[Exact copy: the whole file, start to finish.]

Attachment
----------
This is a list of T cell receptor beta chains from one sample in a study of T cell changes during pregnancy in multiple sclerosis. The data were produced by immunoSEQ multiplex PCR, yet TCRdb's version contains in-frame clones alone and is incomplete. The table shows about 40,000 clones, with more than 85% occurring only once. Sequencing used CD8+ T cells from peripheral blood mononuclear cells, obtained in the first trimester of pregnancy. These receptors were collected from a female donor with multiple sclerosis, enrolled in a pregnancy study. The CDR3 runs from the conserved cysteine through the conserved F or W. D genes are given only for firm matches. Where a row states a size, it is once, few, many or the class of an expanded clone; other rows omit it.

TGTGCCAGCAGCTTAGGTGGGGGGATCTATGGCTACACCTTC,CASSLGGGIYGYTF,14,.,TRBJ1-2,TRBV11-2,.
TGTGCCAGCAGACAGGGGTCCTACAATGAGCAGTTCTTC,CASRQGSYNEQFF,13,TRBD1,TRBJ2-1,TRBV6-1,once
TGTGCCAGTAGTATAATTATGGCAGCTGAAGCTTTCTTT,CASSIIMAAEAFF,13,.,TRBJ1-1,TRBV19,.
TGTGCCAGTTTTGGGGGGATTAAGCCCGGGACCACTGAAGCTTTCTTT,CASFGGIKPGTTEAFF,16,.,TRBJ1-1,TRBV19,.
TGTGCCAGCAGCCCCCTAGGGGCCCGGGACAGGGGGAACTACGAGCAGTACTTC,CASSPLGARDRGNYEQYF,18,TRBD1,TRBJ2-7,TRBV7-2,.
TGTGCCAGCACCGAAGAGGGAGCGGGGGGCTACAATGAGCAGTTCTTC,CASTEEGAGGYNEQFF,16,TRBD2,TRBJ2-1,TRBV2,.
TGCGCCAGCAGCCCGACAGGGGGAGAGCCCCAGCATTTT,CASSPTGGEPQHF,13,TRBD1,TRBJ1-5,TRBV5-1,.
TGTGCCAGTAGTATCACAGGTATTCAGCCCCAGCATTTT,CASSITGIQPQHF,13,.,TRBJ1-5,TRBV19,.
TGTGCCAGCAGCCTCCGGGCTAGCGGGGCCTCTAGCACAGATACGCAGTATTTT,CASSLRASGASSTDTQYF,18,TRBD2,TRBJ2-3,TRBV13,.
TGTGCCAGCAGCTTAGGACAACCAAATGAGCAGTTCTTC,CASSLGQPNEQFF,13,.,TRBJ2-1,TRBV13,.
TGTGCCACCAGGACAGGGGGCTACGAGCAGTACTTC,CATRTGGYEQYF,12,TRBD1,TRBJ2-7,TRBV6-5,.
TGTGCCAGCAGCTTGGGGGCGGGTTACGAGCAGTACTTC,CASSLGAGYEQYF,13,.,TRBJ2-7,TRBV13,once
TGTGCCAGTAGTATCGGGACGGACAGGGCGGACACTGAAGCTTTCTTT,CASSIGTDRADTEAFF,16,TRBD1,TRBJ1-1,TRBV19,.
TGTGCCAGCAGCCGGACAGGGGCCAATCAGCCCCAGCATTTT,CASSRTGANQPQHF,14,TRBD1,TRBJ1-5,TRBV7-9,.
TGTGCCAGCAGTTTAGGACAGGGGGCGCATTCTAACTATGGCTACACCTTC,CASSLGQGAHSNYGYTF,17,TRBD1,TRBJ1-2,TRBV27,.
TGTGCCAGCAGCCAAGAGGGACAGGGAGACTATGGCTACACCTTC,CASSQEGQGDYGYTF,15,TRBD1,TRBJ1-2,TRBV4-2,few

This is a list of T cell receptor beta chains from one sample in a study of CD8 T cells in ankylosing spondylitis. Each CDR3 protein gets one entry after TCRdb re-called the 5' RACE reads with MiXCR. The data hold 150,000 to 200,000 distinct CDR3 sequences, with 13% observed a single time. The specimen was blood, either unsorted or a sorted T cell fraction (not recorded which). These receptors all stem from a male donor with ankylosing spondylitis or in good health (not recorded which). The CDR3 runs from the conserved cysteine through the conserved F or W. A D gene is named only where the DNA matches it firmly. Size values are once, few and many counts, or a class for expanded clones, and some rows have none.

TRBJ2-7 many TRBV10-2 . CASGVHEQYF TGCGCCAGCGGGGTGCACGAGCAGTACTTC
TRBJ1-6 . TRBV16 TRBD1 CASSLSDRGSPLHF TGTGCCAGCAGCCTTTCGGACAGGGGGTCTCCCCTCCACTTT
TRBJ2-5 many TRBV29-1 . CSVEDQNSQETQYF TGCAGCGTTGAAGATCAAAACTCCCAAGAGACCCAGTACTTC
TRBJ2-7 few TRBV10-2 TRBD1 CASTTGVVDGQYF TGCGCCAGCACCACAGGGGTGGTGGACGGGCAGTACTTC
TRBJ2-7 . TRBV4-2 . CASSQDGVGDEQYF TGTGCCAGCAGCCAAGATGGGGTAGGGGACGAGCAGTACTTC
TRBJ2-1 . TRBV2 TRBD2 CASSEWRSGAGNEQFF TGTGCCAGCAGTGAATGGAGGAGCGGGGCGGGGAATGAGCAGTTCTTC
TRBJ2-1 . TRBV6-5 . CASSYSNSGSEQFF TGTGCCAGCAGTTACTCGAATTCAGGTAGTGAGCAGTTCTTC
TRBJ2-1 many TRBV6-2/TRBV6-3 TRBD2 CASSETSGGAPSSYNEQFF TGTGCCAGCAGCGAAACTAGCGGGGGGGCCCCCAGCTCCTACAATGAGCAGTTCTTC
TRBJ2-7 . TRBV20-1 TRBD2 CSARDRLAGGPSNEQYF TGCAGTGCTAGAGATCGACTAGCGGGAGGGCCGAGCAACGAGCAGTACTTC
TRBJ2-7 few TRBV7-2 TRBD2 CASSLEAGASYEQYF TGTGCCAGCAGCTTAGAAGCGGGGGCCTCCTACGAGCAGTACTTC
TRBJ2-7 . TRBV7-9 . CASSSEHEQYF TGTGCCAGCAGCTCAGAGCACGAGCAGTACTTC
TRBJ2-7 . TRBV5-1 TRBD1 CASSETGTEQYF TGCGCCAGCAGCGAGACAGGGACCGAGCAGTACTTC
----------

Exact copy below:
This is a list of T cell receptor beta chains from one sample in a study of T cell changes during pregnancy in multiple sclerosis. The data were produced by immunoSEQ multiplex PCR, yet TCRdb's version contains in-frame clones alone and is incomplete. The table shows about 40,000 clones, with more than 85% occurring only once. Sequencing used CD8+ T cells from peripheral blood mononuclear cells, obtained in the first trimester of pregnancy. These receptors were collected from a female donor with multiple sclerosis, enrolled in a pregnancy study. The CDR3 runs from the conserved cysteine through the conserved F or W. D genes are given only for firm matches. Where a row states a size, it is once, few, many or the class of an expanded clone; other rows omit it.

TGTGCCAGCAGCTTAGGTGGGGGGATCTATGGCTACACCTTC,CASSLGGGIYGYTF,14,.,TRBJ1-2,TRBV11-2,.
TGTGCCAGCAGACAGGGGTCCTACAATGAGCAGTTCTTC,CASRQGSYNEQFF,13,TRBD1,TRBJ2-1,TRBV6-1,once
TGTGCCAGTAGTATAATTATGGCAGCTGAAGCTTTCTTT,CASSIIMAAEAFF,13,.,TRBJ1-1,TRBV19,.
TGTGCCAGTTTTGGGGGGATTAAGCCCGGGACCACTGAAGCTTTCTTT,CASFGGIKPGTTEAFF,16,.,TRBJ1-1,TRBV19,.
TGTGCCAGCAGCCCCCTAGGGGCCCGGGACAGGGGGAACTACGAGCAGTACTTC,CASSPLGARDRGNYEQYF,18,TRBD1,TRBJ2-7,TRBV7-2,.
TGTGCCAGCACCGAAGAGGGAGCGGGGGGCTACAATGAGCAGTTCTTC,CASTEEGAGGYNEQFF,16,TRBD2,TRBJ2-1,TRBV2,.
TGCGCCAGCAGCCCGACAGGGGGAGAGCCCCAGCATTTT,CASSPTGGEPQHF,13,TRBD1,TRBJ1-5,TRBV5-1,.
TGTGCCAGTAGTATCACAGGTATTCAGCCCCAGCATTTT,CASSITGIQPQHF,13,.,TRBJ1-5,TRBV19,.
TGTGCCAGCAGCCTCCGGGCTAGCGGGGCCTCTAGCACAGATACGCAGTATTTT,CASSLRASGASSTDTQYF,18,TRBD2,TRBJ2-3,TRBV13,.
TGTGCCAGCAGCTTAGGACAACCAAATGAGCAGTTCTTC,CASSLGQPNEQFF,13,.,TRBJ2-1,TRBV13,.
TGTGCCACCAGGACAGGGGGCTACGAGCAGTACTTC,CATRTGGYEQYF,12,TRBD1,TRBJ2-7,TRBV6-5,.
TGTGCCAGCAGCTTGGGGGCGGGTTACGAGCAGTACTTC,CASSLGAGYEQYF,13,.,TRBJ2-7,TRBV13,once
TGTGCCAGTAGTATCGGGACGGACAGGGCGGACACTGAAGCTTTCTTT,CASSIGTDRADTEAFF,16,TRBD1,TRBJ1-1,TRBV19,.
TGTGCCAGCAGCCGGACAGGGGCCAATCAGCCCCAGCATTTT,CASSRTGANQPQHF,14,TRBD1,TRBJ1-5,TRBV7-9,.
TGTGCCAGCAGTTTAGGACAGGGGGCGCATTCTAACTATGGCTACACCTTC,CASSLGQGAHSNYGYTF,17,TRBD1,TRBJ1-2,TRBV27,.
TGTGCCAGCAGCCAAGAGGGACAGGGAGACTATGGCTACACCTTC,CASSQEGQGDYGYTF,15,TRBD1,TRBJ1-2,TRBV4-2,few

This is a list of T cell receptor beta chains from one sample in a study of CD8 T cells in ankylosing spondylitis. Each CDR3 protein gets one entry after TCRdb re-called the 5' RACE reads with MiXCR. The data hold 150,000 to 200,000 distinct CDR3 sequences, with 13% observed a single time. The specimen was blood, either unsorted or a sorted T cell fraction (not recorded which). These receptors all stem from a male donor with ankylosing spondylitis or in good health (not recorded which). The CDR3 runs from the conserved cysteine through the conserved F or W. A D gene is named only where the DNA matches it firmly. Size values are once, few and many counts, or a class for expanded clones, and some rows have none.

TRBJ2-7 many TRBV10-2 . CASGVHEQYF TGCGCCAGCGGGGTGCACGAGCAGTACTTC
TRBJ1-6 . TRBV16 TRBD1 CASSLSDRGSPLHF TGTGCCAGCAGCCTTTCGGACAGGGGGTCTCCCCTCCACTTT
TRBJ2-5 many TRBV29-1 . CSVEDQNSQETQYF TGCAGCGTTGAAGATCAAAACTCCCAAGAGACCCAGTACTTC
TRBJ2-7 few TRBV10-2 TRBD1 CASTTGVVDGQYF TGCGCCAGCACCACAGGGGTGGTGGACGGGCAGTACTTC
TRBJ2-7 . TRBV4-2 . CASSQDGVGDEQYF TGTGCCAGCAGCCAAGATGGGGTAGGGGACGAGCAGTACTTC
TRBJ2-1 . TRBV2 TRBD2 CASSEWRSGAGNEQFF TGTGCCAGCAGTGAATGGAGGAGCGGGGCGGGGAATGAGCAGTTCTTC
TRBJ2-1 . TRBV6-5 . CASSYSNSGSEQFF TGTGCCAGCAGTTACTCGAATTCAGGTAGTGAGCAGTTCTTC
TRBJ2-1 many TRBV6-2/TRBV6-3 TRBD2 CASSETSGGAPSSYNEQFF TGTGCCAGCAGCGAAACTAGCGGGGGGGCCCCCAGCTCCTACAATGAGCAGTTCTTC
TRBJ2-7 . TRBV20-1 TRBD2 CSARDRLAGGPSNEQYF TGCAGTGCTAGAGATCGACTAGCGGGAGGGCCGAGCAACGAGCAGTACTTC
TRBJ2-7 few TRBV7-2 TRBD2 CASSLEAGASYEQYF TGTGCCAGCAGCTTAGAAGCGGGGGCCTCCTACGAGCAGTACTTC
TRBJ2-7 . TRBV7-9 . CASSSEHEQYF TGTGCCAGCAGCTCAGAGCACGAGCAGTACTTC
TRBJ2-7 . TRBV5-1 TRBD1 CASSETGTEQYF TGCGCCAGCAGCGAGACAGGGACCGAGCAGTACTTC